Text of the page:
Relativity Science Calculator - Earth-Sun Distance

The Earth - Sun Distance

( Or, how far are the planets from the Sun? )

"My religion consists of a humble admiration of the illimitable superior spirit who reveals himself in the slight details we are able to perceive with our frail and feeble mind" - Albert Einstein ( 1879 - 1955 )

To solve this problem, it was necessary in the History of Science for the following to have occurred:

• Tycho Brache's accumulated historic planetary data, especially that of Mars;
• The mathematics of Parallax utilized by Giovanni Cassini in 1672 at the Royal Observatory, Paris;
• Kepler's Equations of Planetary Motion.
 Tycho Brahe Johannes Kepler

Tycho Brahe ( 1546 - 1601 ) who was born in Skane, Denmark [ now in Sweden ] left his homeland with his books, planetary data, and instruments after falling out with King Christian IV and settled in Prague in 1599 as the Imperial Mathematician in the court of Emperor Rudolph II. In Prague in 1600 until his death in 1601 he hired Johannes Kepler ( 1571 - 1630 ), Austrian mathematician and astronomer, as an assistant to continue the calculation of the planetary orbits. Kepler knew that Tycho's unprecedented data were accurate to within 1 - 2 arcminutes and in fact was never off as much as 8 arcminutes. In fact Tycho is credited with having established the most accurate astronomical data of his time! Kepler published the First and Second of his three laws of planetary orbits in his "Astronomia Nova" ( 1609 ) and his Third Law in "Harmonice Mundi" ( 1619 ). Kepler's Laws describe how the planets move, not why. Therefore, Kepler's Laws are empirical, not physical laws of planetary science. It took the mathematical genius of Isaac Newton ( 1643 -1727 ) in his "Philosophiae Naturalis Principia Mathematica" ( 1687 ), commonly known as the 'Principia', to correctly describe in differential and integral mathematics the correct physical explanation of gravity and hence of planetary orbits.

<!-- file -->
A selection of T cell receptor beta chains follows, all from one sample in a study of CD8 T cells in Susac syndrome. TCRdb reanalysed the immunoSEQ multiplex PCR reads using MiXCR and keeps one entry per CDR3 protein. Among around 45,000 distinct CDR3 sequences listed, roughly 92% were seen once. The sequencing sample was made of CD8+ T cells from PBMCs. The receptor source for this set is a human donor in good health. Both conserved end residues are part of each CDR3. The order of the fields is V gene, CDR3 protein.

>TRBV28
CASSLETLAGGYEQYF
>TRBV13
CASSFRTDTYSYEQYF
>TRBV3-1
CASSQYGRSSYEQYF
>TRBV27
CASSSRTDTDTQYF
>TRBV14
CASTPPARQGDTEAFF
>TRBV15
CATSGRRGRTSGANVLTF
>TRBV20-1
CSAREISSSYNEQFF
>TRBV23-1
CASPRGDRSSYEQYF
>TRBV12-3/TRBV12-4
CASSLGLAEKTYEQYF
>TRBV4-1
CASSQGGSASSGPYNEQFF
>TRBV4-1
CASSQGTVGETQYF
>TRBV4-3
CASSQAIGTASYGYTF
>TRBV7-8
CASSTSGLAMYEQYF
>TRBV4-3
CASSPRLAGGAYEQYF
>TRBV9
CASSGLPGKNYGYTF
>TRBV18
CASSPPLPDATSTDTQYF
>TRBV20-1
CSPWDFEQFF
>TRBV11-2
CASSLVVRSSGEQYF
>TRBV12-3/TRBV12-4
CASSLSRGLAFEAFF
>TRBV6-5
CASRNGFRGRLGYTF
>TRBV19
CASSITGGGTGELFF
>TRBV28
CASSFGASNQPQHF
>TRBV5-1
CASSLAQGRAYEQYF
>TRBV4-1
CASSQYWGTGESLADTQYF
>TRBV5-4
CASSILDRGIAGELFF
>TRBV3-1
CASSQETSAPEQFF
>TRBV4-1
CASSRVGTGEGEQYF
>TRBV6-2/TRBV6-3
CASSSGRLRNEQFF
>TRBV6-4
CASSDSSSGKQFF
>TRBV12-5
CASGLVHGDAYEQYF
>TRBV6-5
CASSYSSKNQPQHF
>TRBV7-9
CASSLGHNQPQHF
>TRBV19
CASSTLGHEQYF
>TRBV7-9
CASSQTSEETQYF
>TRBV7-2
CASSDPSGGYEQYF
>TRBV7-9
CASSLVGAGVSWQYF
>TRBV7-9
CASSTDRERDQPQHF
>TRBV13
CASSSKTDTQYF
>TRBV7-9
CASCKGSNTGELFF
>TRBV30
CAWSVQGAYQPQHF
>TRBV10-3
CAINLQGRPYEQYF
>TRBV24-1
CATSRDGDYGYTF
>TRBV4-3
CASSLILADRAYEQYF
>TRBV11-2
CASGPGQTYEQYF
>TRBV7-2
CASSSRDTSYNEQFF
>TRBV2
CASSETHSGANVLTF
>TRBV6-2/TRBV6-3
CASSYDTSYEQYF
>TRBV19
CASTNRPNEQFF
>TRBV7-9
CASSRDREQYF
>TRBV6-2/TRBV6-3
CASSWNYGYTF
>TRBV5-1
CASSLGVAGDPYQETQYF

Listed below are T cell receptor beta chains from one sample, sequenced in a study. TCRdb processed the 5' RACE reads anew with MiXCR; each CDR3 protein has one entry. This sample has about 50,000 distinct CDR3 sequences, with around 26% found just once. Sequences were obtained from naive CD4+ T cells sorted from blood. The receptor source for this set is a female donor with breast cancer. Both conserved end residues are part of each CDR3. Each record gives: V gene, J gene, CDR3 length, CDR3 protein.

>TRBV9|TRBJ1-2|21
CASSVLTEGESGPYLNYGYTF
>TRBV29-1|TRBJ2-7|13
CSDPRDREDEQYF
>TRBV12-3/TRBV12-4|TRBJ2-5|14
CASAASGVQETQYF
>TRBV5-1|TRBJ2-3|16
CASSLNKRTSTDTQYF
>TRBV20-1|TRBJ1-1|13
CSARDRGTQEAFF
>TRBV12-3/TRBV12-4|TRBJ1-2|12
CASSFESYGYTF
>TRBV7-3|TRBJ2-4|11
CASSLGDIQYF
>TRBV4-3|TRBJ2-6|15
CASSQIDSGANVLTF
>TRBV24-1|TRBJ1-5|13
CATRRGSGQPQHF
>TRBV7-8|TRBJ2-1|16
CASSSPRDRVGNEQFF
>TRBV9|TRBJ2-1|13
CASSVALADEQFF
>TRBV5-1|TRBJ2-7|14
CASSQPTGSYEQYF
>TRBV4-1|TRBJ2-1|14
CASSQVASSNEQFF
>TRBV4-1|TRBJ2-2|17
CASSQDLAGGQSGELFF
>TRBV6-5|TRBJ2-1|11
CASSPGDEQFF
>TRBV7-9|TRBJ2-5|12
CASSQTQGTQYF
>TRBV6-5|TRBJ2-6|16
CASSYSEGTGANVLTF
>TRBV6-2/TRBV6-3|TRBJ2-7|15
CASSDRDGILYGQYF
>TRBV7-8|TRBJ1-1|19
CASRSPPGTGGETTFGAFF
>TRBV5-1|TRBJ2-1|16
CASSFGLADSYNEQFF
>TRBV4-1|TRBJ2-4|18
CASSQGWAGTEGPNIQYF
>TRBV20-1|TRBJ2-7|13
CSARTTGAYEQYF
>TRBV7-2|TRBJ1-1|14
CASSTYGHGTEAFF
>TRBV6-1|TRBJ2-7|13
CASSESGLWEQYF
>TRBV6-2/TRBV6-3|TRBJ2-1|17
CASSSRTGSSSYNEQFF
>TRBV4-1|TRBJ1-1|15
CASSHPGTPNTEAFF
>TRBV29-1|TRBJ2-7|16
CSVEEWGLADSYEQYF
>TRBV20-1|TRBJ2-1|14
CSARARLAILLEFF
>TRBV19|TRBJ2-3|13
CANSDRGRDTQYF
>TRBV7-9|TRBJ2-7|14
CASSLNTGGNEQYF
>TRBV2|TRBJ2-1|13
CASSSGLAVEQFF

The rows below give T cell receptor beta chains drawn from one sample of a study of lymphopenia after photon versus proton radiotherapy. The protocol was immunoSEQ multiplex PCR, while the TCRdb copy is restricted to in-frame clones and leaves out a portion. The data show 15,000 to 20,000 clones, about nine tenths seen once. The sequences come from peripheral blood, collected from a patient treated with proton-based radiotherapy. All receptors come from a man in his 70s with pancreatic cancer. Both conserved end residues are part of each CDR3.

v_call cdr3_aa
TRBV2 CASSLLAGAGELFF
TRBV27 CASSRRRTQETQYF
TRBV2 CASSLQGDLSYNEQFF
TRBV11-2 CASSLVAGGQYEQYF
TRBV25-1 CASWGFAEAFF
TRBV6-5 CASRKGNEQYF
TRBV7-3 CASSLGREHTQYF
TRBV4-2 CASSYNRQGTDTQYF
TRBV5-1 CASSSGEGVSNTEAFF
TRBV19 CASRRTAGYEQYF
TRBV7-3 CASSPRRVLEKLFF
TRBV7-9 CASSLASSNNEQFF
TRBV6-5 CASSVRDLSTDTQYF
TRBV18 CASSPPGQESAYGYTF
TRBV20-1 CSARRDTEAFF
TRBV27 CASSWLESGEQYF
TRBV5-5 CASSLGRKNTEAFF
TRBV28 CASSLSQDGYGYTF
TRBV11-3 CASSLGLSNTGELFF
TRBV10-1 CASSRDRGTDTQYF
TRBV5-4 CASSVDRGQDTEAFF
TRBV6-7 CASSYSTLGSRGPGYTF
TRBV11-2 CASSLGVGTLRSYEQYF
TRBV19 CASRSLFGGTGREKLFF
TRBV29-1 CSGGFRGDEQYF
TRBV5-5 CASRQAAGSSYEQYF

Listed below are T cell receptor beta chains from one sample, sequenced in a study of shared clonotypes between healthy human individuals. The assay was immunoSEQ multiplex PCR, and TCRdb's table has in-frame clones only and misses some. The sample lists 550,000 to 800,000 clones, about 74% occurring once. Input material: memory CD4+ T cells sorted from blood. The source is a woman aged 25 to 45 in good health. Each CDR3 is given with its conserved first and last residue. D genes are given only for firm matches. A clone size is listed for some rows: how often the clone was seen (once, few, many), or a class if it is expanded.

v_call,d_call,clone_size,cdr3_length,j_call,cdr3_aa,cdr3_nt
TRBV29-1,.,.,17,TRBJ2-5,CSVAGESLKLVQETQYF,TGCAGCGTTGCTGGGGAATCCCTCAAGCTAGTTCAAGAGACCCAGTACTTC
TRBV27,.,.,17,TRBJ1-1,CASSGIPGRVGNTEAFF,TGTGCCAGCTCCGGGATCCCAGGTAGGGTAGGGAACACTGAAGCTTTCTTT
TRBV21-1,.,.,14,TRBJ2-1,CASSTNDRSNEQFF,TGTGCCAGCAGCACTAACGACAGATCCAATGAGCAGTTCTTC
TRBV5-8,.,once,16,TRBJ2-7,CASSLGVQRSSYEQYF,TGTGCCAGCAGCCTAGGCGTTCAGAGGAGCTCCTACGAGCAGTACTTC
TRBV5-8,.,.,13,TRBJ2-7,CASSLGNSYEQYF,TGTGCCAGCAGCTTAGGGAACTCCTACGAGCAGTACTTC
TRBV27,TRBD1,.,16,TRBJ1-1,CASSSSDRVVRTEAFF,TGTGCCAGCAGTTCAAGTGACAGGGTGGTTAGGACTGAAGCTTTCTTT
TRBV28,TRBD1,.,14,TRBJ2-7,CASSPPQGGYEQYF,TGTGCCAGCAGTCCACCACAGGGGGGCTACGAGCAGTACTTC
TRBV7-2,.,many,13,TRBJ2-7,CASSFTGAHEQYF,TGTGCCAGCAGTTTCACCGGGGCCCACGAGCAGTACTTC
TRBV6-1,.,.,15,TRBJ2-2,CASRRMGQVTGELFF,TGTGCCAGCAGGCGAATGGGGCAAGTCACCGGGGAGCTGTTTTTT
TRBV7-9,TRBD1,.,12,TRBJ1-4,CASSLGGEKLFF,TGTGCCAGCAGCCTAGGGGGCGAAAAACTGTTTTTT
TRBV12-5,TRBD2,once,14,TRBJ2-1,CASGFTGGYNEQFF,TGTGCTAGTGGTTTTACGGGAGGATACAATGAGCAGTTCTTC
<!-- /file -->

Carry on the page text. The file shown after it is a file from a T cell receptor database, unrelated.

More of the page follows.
Now, Kepler knew from his calculations of Tycho's data that Mars has an orbital period of 1.88 earth - years and from Kepler's 3rd Law ( Harmony Law ), we can derive Mars's relative distance from the Sun:

That is, Mars is 1.524 times the distance from the Sun as is Earth's distance from the Sun.

The other "relative distances" of the planets which can be derived from Tycho's data and Kepler's 3rd Law are:

Relative Distances derived from Tycho's Data and Kepler's 3rd Law
Planet Period Mean Relative Distance from Sun
Sun --- 0.000 AU, by definition
Mercury 0.241 0.387 AU
Venus 0.616 0.723 AU
Earth 1.000 1.000 AU, by definition
Mars 1.880 1.524 AU
Jupiter 11.900 5.204 AU
Saturn 29.500 9.539 AU
Uranus 84.000 19.191 AU
Neptune 165.0 30.071 AU
Pluto 248.0 39.457 AU

However, the actual absolute value of 1.0 AU, the Earth - Sun distance, at this point is still unknown!

This answer was determined by Giovanni Cassini in 1672 by using the mathematics of Parallax and came within 93.3% accuracy of the modern accepted AU value. A 7% error in 1672!

Cassini first determined the Parallax distance of Earth - Mars where

Hence, the Earth - Sun distance becomes:

The consequence of this determination of 1.0 AU in 1672 will be the first approximation of the universal constancy of the speed of light in 1676 by Danish astronomer Olaf Roëmer, assistant to Cassini at the Royal Observatory, Paris!!

The historical record in determining AU:

• Aristarchus of Samos ( ca. 310 BC - 230 BC ) ≈ sun's distance is 19 times further away than the moon or about 7,300,000 km ( 4.5 million miles )
• Tycho Brahe ≈ 8,000,000 km ( 5 million miles )
• Johannes Kepler ≈ 24,000,000 km ( 15 million miles )
• Giovanni Cassini ≈ 140,000,000 km ( 87 million miles )
• Captain James Cook Tahiti voyage to view the June 3, 1769 Venus Transit ≈ 153,000,000 km ( 95 million miles )
• modern accepted ≈ 150,000,000 km ( 93 million miles )

Aristarchus used correct Euclid geometry but his instruments for observation were inadequate - the true value is about 390 times further away!